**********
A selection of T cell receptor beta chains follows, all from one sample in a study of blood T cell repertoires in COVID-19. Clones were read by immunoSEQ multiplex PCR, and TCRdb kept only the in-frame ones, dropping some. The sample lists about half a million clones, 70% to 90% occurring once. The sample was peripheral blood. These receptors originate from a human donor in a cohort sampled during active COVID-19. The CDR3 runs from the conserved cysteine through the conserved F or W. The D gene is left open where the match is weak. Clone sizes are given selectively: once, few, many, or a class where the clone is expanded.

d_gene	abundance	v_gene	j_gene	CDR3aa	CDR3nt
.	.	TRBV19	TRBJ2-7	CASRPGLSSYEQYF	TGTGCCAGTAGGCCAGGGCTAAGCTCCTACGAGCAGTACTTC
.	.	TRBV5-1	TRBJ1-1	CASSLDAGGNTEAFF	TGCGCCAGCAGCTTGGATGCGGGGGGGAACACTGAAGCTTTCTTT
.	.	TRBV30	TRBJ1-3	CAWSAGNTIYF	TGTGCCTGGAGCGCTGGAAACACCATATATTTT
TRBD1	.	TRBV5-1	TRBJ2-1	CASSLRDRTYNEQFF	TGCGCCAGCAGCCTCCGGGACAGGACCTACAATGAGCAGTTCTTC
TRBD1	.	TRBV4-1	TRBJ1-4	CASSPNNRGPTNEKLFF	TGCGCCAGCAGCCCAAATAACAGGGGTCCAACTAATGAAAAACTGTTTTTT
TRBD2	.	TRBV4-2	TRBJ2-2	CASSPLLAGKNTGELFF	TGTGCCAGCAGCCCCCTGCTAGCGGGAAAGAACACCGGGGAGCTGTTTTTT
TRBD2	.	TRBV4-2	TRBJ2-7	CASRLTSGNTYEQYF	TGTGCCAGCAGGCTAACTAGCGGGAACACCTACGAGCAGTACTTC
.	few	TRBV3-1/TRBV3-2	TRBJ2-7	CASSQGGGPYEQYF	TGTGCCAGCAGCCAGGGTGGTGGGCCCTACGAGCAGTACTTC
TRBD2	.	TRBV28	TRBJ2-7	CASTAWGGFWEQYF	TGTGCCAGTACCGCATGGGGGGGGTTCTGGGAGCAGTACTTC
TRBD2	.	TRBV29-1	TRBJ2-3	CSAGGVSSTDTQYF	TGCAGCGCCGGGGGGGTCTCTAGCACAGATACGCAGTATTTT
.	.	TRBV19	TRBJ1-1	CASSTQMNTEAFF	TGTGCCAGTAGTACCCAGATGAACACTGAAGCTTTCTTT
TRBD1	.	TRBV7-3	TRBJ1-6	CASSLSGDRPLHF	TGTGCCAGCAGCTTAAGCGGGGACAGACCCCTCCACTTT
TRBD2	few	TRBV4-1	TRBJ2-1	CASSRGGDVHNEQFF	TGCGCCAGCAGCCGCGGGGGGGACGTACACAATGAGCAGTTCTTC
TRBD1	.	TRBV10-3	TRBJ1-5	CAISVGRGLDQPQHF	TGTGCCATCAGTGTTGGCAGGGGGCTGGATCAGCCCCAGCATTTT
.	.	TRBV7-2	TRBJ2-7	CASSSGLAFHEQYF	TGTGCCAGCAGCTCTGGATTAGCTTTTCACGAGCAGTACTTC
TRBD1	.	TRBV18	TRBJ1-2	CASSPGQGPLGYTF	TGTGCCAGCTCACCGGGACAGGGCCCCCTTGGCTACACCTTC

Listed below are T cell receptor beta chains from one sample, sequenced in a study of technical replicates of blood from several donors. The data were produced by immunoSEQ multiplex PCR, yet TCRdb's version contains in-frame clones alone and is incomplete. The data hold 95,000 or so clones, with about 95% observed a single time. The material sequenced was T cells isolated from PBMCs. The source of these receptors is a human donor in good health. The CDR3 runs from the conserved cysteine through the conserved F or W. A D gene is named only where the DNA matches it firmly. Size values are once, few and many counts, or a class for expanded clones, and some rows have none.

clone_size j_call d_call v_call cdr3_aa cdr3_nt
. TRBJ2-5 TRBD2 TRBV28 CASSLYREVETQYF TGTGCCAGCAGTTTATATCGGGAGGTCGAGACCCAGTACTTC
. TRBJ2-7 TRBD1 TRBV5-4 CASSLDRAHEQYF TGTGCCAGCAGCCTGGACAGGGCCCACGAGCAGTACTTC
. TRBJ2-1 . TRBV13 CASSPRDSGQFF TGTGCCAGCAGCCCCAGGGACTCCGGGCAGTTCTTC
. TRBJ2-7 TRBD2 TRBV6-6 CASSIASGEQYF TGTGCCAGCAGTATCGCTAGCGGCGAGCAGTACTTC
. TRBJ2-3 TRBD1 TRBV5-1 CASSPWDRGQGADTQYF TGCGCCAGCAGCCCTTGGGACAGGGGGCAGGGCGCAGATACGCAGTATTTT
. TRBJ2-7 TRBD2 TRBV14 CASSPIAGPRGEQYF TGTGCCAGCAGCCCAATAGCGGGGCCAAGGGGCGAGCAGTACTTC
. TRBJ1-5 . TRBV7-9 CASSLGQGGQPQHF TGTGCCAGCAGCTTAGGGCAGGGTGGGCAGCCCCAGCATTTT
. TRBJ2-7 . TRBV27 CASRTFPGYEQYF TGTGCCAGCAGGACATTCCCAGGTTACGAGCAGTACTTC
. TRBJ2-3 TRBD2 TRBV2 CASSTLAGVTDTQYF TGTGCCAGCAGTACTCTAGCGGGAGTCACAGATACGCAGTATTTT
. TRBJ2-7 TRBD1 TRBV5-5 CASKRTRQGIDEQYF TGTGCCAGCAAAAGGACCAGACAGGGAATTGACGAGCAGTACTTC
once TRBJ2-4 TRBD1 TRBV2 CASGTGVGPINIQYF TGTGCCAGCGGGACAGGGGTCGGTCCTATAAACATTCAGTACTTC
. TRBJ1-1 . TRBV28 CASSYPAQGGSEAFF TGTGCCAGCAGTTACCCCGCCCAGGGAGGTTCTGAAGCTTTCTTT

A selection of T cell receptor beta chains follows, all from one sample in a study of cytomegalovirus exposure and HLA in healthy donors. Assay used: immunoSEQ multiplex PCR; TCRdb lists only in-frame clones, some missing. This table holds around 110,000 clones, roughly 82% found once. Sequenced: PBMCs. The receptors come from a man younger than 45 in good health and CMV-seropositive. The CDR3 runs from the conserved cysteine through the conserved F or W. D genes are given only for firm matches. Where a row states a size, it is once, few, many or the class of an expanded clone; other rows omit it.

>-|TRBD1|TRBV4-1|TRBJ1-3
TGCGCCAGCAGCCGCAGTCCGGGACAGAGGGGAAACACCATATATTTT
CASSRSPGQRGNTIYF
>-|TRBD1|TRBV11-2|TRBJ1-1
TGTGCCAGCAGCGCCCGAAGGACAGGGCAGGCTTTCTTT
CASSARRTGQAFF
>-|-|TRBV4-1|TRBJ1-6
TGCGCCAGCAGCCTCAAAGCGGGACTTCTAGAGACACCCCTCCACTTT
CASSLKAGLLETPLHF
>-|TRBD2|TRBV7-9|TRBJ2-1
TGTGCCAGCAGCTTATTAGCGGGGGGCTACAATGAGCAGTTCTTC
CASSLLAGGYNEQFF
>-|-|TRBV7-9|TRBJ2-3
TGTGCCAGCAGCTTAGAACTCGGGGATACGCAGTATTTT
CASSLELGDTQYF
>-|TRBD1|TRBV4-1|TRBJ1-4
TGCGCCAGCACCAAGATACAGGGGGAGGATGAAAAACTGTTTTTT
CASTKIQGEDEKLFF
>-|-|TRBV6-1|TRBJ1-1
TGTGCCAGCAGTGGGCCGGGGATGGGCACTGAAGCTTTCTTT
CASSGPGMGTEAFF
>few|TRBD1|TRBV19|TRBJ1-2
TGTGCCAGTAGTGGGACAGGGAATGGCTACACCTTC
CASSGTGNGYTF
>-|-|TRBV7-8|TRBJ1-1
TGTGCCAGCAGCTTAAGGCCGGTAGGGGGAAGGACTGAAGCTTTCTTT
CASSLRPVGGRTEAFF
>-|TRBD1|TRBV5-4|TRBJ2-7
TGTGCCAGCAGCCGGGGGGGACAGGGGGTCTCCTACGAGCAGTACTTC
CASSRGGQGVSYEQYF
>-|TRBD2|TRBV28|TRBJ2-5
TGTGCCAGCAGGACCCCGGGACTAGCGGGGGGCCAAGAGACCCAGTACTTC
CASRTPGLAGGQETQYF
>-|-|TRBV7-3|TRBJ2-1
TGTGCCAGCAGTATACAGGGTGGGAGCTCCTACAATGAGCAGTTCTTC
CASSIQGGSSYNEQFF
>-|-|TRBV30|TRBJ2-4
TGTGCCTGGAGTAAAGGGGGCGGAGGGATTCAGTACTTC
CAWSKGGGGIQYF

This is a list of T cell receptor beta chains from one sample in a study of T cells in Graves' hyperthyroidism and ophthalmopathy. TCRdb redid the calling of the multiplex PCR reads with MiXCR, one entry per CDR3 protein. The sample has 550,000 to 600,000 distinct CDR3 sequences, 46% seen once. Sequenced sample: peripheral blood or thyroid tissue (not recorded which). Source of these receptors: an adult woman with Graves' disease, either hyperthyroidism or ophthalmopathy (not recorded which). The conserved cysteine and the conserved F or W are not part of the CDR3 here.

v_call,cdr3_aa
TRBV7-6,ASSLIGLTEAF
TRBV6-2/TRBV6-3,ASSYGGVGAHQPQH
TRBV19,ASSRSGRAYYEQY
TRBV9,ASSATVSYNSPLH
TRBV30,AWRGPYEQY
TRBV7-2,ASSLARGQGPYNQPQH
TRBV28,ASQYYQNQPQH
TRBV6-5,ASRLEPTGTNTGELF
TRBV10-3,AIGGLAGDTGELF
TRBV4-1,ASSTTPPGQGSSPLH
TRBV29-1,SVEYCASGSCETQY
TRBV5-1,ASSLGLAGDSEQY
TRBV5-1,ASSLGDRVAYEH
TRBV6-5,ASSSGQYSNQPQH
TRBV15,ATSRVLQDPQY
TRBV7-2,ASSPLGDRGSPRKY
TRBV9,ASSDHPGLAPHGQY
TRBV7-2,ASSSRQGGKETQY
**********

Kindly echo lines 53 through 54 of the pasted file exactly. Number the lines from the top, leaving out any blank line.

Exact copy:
TGTGCCAGCAGTGGGCCGGGGATGGGCACTGAAGCTTTCTTT
CASSGPGMGTEAFF